Teach my child about 'Homicide Prevention'
Grow Wings

Blue Site : Parents & Carers

Grow Wings kids Site

Homicide Prevention

Homicide Prevention

There have been historically approximately 800 -1000 child homicides in the United States on an annual basis for the past three decades. The actual victimization rates are around 1.0 -2.0 deaths per 100,000 children which is slightly higher than UK figures.

Shockingly, it is parents who are statistically the biggest killer of children under age 5 and children under 1 are typically at most risk of homicide.

US Bureau of Justice Statistics - 1976-2005 Murders to Children less than 5 years old

31% killed by fathers
29% killed by mothers
23% killed by male acquaintances
7% killed by other relatives
3% killed by strangers

Of those children killed by someone other than their parent, 81% were killed by males.

Factors in Infant & Child Homicide by parents

According to a UK Home Office Report , it is virtually impossible to identify up front which parents are most at risk for committing Child Homicide since every case has its own completely unique set of circumstances. However it is possible to identify some common factors that tend to be prevalent in some of these cases.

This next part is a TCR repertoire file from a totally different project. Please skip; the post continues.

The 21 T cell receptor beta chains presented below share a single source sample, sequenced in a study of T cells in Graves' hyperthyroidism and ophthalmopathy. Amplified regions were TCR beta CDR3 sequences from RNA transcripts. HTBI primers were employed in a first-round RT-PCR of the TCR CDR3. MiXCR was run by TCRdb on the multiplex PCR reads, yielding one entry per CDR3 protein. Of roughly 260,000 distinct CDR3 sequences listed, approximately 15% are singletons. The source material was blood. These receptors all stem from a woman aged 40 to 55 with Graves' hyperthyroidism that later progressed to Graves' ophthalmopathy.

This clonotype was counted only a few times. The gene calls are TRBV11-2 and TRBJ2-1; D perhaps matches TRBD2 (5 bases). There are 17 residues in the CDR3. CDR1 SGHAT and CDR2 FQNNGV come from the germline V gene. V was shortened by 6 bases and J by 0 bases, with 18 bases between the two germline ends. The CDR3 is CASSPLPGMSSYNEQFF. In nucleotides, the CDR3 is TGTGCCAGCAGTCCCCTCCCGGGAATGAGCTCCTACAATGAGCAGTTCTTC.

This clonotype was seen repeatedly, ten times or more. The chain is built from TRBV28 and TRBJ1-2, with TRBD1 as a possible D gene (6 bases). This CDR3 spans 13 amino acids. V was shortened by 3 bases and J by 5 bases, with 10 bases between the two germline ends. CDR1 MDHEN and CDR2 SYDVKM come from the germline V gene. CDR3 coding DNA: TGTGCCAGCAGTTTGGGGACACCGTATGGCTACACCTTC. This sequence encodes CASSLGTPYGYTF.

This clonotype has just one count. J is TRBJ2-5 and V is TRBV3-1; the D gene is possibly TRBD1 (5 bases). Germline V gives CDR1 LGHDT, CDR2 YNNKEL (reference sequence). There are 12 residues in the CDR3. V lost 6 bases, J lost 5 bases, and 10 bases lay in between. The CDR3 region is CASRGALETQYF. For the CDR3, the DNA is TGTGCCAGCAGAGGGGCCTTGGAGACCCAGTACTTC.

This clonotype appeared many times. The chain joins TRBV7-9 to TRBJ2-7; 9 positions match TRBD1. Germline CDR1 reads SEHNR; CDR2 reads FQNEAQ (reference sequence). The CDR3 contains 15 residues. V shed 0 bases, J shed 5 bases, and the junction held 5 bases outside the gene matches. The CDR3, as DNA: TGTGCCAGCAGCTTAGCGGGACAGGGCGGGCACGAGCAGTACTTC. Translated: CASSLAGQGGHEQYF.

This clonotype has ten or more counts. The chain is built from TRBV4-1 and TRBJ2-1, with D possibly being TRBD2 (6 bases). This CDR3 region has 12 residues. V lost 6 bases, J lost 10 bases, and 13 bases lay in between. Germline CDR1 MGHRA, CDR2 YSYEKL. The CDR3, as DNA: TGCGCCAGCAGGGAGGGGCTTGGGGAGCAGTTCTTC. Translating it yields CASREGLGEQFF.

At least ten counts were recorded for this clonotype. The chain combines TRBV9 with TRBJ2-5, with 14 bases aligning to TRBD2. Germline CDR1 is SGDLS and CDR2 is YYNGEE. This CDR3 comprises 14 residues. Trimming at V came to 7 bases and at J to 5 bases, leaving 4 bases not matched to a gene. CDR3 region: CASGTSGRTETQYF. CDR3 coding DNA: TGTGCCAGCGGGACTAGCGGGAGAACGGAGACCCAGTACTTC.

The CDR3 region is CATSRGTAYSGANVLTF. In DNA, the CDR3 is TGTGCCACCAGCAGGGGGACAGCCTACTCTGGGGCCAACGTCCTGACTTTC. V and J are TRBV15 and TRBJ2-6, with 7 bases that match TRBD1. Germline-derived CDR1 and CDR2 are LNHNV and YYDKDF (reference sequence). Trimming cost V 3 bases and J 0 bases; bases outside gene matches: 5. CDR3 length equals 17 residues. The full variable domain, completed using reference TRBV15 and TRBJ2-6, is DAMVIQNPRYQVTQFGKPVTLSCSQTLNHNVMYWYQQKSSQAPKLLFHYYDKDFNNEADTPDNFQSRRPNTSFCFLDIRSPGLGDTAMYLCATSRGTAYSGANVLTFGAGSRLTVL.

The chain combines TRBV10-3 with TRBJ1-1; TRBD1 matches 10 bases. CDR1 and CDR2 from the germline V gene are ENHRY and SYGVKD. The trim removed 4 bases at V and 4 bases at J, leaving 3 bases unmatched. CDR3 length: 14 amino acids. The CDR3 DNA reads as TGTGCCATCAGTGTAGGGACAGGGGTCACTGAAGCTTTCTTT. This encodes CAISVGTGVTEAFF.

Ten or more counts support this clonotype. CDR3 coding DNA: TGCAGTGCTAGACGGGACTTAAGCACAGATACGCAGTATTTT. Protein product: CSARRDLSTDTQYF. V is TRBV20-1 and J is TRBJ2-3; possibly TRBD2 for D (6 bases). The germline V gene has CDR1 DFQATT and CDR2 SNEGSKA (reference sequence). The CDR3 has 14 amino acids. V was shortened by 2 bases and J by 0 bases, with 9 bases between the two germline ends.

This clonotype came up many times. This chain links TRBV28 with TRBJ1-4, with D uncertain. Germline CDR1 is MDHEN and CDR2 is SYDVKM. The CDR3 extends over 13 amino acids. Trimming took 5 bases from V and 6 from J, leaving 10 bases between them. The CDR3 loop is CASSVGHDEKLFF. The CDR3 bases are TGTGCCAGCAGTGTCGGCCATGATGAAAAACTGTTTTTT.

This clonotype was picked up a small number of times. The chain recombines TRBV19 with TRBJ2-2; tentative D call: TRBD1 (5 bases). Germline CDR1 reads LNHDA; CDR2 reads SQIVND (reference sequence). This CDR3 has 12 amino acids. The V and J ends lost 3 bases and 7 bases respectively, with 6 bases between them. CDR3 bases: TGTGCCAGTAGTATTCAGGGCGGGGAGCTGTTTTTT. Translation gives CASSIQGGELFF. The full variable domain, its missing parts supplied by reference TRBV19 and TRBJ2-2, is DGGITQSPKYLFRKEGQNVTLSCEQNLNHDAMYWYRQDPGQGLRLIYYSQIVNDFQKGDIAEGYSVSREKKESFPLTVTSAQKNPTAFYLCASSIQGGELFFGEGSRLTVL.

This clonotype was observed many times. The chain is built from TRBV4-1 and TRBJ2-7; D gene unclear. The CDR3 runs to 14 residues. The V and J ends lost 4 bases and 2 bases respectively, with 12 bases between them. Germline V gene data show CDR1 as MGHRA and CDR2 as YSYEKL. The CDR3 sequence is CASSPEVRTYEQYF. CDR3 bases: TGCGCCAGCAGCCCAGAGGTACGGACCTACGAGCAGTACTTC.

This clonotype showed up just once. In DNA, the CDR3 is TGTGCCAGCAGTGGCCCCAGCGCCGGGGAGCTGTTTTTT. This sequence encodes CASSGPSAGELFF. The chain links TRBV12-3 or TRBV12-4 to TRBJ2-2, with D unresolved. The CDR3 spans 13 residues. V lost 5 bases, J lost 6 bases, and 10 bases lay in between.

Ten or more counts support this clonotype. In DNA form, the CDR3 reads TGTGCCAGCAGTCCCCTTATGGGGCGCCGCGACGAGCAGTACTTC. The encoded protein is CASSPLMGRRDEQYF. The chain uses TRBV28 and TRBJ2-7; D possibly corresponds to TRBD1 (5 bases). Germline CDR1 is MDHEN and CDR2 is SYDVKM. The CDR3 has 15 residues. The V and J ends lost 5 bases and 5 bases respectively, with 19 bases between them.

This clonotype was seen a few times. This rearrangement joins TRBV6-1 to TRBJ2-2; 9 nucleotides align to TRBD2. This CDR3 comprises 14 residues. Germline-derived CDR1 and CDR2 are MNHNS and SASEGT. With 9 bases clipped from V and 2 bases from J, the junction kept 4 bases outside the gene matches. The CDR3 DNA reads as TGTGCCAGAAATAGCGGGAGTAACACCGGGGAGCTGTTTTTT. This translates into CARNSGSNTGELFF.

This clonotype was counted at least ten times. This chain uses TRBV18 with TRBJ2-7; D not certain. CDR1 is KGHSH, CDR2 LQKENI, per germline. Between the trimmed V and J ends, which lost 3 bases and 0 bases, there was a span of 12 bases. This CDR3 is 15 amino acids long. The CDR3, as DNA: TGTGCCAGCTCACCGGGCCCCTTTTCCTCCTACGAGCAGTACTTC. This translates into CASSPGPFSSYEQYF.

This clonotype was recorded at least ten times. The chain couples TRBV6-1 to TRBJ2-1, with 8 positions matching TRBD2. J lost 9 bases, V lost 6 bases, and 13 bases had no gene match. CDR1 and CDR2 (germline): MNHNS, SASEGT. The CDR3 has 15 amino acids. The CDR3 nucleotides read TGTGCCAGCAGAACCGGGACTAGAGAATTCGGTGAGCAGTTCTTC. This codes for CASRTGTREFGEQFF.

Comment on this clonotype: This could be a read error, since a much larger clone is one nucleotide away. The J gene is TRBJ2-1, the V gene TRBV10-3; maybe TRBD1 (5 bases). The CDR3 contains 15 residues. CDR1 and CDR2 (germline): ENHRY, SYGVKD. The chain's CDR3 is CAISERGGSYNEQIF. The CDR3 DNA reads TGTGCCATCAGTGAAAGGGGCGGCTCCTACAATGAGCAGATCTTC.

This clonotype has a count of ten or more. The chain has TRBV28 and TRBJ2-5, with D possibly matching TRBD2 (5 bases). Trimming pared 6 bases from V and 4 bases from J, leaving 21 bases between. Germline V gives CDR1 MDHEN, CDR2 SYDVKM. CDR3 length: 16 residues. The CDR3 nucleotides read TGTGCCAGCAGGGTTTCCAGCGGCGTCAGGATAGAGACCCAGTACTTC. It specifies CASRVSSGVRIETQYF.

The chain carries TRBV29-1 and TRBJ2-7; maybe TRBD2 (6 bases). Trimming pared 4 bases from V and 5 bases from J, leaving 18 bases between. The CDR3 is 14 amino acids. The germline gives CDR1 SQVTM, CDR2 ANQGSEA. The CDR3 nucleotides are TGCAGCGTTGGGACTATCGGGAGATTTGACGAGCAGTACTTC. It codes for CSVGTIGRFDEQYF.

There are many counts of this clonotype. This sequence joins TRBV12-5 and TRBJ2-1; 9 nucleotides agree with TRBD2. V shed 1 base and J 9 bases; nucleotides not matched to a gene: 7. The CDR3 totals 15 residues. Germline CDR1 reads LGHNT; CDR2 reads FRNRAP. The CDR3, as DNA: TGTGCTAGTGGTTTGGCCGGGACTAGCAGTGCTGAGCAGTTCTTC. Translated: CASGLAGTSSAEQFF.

Mental States

  • Where females kill their infants this is often linked to Maternal Mental Disturbance (post natal depression). Many women go through a low after childbirth and this can trigger depression.
  • For slightly older children, women who go on to kill their children may have had a history of psychiatric illness in the past.

Violent Nature

  • Males who go on to kill their children sometimes have had a history of abuse to their children or their partners or previous partners in the past.

Marital/Relationship Breakdowns

  • Parents/carers who have serious relationship problems tend to be at higher risk of child homicide. A common theme for fathers killing their children is when his relationship with his wife/partner breaks down. Some fathers take it out on their wives/partners by killing a defenceless child which is completely reprehensible

Socio-economic factors

  • It is generally accepted that poverty, poor housing etc. are factors but there is disagreement on how important these factors are

Drugs & Alcohol

  • Parents who have a history of alcohol or drug abuse tend to be at higher risk of child homicide and access to cheap alcohol and drugs seems to increase the risk too.

Parents' Age

  • Younger parents when combined with some of the other factors, can be considered to be slightly more at risk of committing child homicide.

Parents' Support Network

  • Parents who are isolated and have very little in the way of support networks to help them cope with the extra pressure of parenthood can be at a higher risk of child homicide

Difficult Children

  • Some children can be very demanding to care for and this is a factor in child homicides

Support if you have lost a child due to Homicide

See our resource links below :

Safety Tips to Prevent Child Homicides by Parents